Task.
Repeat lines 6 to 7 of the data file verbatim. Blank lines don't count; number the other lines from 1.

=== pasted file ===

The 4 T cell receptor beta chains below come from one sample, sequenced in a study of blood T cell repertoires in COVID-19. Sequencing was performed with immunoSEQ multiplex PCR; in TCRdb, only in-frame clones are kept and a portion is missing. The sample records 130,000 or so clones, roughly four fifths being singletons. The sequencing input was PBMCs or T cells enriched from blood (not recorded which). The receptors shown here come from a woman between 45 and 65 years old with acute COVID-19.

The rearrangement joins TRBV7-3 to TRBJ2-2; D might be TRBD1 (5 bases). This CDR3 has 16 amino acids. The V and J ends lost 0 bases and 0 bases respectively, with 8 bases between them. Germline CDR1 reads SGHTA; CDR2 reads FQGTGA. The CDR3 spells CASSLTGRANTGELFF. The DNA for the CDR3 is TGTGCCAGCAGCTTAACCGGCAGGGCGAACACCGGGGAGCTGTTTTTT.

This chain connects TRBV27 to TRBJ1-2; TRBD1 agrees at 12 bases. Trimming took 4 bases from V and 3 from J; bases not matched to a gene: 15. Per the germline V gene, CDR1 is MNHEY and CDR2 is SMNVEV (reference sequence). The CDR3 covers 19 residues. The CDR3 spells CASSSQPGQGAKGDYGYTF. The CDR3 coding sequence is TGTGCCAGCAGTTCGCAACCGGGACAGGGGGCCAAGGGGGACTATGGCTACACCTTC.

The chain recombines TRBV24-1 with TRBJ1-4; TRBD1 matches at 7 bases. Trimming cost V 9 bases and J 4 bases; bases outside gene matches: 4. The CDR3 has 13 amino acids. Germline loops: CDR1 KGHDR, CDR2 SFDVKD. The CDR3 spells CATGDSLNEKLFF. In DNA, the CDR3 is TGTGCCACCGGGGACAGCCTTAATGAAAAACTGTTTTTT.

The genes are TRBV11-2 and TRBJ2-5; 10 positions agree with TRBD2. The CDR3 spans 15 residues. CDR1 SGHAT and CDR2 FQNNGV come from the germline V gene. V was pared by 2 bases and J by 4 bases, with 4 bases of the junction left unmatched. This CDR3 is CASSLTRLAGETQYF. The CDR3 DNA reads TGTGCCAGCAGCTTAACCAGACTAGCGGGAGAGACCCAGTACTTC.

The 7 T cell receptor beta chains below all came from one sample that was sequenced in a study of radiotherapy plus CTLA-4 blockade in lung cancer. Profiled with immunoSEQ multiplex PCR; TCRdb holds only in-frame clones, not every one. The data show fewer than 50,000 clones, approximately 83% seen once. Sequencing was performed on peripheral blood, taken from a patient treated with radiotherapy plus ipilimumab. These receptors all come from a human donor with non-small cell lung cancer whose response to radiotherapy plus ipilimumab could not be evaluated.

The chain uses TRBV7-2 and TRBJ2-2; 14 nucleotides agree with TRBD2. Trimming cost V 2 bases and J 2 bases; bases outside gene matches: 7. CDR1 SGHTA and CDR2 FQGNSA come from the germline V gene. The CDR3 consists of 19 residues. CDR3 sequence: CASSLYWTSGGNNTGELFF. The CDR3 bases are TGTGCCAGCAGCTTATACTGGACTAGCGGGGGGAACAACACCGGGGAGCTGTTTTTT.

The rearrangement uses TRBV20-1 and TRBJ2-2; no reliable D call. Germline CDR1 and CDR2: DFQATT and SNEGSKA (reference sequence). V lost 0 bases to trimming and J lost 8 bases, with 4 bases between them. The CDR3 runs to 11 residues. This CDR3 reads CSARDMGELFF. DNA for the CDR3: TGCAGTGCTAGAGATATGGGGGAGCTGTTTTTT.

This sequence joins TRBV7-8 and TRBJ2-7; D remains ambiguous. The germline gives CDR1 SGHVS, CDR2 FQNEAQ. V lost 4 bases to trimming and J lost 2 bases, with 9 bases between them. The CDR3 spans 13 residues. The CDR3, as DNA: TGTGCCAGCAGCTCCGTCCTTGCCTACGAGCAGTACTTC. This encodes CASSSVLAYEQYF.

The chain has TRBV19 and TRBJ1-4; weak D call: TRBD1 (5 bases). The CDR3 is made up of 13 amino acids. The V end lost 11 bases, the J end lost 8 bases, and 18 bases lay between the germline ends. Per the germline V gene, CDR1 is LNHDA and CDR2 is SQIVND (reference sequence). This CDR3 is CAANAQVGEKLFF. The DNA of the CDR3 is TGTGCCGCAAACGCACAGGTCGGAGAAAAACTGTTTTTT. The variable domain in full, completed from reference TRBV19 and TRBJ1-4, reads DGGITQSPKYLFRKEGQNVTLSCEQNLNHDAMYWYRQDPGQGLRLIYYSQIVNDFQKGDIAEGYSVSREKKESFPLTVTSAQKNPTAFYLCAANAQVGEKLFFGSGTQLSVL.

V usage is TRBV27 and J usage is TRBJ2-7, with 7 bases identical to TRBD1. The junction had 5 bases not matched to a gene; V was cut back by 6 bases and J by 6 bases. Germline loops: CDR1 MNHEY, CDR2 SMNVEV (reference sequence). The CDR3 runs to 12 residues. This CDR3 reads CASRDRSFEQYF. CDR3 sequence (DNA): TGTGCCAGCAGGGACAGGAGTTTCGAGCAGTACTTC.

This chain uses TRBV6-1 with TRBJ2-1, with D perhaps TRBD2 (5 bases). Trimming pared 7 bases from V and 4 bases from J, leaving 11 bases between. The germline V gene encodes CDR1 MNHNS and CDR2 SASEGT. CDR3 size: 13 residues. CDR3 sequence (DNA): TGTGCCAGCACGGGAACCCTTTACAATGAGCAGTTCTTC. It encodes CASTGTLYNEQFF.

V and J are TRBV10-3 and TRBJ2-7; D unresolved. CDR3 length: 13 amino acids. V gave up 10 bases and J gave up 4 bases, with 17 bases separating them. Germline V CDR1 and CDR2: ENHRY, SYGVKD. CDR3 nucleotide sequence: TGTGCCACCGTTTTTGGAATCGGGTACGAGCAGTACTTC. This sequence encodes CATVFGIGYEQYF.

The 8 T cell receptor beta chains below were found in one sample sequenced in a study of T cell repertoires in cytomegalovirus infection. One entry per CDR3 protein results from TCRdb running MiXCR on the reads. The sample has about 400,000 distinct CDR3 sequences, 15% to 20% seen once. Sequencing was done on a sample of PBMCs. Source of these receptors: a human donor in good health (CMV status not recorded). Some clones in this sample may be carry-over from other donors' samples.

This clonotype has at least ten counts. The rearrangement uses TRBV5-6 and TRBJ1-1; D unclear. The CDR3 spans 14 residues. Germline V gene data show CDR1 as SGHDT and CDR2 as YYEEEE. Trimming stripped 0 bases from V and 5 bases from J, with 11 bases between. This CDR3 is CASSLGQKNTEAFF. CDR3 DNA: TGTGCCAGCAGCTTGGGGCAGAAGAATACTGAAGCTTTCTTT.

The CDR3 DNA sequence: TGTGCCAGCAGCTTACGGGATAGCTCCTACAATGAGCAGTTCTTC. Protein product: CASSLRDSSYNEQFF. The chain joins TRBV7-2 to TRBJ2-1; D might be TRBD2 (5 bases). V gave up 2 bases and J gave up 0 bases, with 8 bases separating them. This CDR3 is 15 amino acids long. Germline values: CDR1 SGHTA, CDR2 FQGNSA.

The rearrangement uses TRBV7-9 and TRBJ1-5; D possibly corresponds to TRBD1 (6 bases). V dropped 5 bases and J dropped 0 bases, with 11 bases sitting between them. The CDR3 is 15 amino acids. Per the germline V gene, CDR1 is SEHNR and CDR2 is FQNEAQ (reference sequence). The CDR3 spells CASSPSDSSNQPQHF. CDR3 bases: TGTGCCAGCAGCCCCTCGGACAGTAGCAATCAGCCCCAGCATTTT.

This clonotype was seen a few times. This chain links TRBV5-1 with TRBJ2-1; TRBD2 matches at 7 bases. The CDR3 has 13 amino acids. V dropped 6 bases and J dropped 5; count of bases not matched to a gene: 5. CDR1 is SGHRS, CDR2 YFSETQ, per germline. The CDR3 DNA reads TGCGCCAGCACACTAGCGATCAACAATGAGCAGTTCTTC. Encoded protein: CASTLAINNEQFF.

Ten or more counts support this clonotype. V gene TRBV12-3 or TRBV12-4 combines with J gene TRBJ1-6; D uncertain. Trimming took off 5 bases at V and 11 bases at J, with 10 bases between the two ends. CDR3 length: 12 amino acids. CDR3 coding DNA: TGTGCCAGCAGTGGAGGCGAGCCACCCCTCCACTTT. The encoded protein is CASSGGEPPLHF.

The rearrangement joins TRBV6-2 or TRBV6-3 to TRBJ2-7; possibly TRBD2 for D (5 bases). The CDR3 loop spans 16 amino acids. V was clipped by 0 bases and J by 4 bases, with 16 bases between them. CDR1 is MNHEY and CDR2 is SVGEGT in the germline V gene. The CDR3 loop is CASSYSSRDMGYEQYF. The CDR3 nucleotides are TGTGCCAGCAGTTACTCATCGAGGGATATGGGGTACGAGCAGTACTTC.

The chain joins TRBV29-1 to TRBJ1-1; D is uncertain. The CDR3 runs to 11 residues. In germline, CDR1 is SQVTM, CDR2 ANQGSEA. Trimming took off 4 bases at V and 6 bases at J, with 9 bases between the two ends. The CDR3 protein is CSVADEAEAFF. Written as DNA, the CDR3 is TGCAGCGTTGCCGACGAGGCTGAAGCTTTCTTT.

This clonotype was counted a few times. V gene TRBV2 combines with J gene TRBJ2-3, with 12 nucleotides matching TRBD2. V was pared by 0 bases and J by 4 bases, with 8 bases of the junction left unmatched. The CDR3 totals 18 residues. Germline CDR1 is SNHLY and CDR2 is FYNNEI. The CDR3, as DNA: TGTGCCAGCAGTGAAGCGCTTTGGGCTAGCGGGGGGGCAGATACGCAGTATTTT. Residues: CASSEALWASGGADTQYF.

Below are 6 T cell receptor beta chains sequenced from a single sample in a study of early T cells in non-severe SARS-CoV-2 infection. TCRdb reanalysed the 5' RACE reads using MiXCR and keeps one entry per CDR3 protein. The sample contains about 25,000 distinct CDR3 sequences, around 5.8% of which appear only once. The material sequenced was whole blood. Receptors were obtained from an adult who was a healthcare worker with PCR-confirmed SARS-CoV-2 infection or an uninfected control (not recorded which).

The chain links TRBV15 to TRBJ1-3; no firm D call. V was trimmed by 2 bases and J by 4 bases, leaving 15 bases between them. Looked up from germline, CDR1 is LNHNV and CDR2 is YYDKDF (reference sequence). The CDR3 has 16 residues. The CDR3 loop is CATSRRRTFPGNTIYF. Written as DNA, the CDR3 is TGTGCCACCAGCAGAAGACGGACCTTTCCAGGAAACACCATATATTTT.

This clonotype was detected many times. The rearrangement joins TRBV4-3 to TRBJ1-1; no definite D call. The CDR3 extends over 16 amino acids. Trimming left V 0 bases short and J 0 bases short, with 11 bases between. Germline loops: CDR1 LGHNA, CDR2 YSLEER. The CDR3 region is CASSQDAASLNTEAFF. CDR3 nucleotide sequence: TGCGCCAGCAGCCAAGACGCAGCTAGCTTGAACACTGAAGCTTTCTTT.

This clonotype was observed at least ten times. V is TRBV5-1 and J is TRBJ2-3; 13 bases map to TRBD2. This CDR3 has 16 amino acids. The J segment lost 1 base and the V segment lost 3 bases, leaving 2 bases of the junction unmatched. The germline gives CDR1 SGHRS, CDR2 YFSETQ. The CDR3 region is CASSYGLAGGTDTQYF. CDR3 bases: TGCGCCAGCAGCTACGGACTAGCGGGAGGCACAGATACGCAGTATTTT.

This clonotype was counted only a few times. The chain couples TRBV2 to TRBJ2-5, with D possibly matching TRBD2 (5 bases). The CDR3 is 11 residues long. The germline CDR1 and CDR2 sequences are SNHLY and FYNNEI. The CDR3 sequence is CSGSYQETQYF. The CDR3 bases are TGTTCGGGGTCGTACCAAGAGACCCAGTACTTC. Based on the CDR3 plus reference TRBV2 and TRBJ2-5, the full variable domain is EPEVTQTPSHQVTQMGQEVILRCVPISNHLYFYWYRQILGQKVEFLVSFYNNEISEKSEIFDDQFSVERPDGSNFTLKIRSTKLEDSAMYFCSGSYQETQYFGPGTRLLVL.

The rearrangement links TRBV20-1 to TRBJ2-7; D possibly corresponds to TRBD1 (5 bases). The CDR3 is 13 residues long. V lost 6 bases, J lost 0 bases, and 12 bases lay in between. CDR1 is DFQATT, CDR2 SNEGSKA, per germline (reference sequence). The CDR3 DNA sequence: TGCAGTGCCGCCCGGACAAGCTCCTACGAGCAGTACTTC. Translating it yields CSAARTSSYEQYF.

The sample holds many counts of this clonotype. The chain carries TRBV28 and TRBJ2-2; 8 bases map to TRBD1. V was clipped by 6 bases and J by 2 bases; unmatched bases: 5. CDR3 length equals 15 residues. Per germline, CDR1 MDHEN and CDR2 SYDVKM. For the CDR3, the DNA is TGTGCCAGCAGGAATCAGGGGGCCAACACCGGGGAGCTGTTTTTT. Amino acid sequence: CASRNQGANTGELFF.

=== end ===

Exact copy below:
The 7 T cell receptor beta chains below all came from one sample that was sequenced in a study of radiotherapy plus CTLA-4 blockade in lung cancer. Profiled with immunoSEQ multiplex PCR; TCRdb holds only in-frame clones, not every one. The data show fewer than 50,000 clones, approximately 83% seen once. Sequencing was performed on peripheral blood, taken from a patient treated with radiotherapy plus ipilimumab. These receptors all come from a human donor with non-small cell lung cancer whose response to radiotherapy plus ipilimumab could not be evaluated.

The chain uses TRBV7-2 and TRBJ2-2; 14 nucleotides agree with TRBD2. Trimming cost V 2 bases and J 2 bases; bases outside gene matches: 7. CDR1 SGHTA and CDR2 FQGNSA come from the germline V gene. The CDR3 consists of 19 residues. CDR3 sequence: CASSLYWTSGGNNTGELFF. The CDR3 bases are TGTGCCAGCAGCTTATACTGGACTAGCGGGGGGAACAACACCGGGGAGCTGTTTTTT.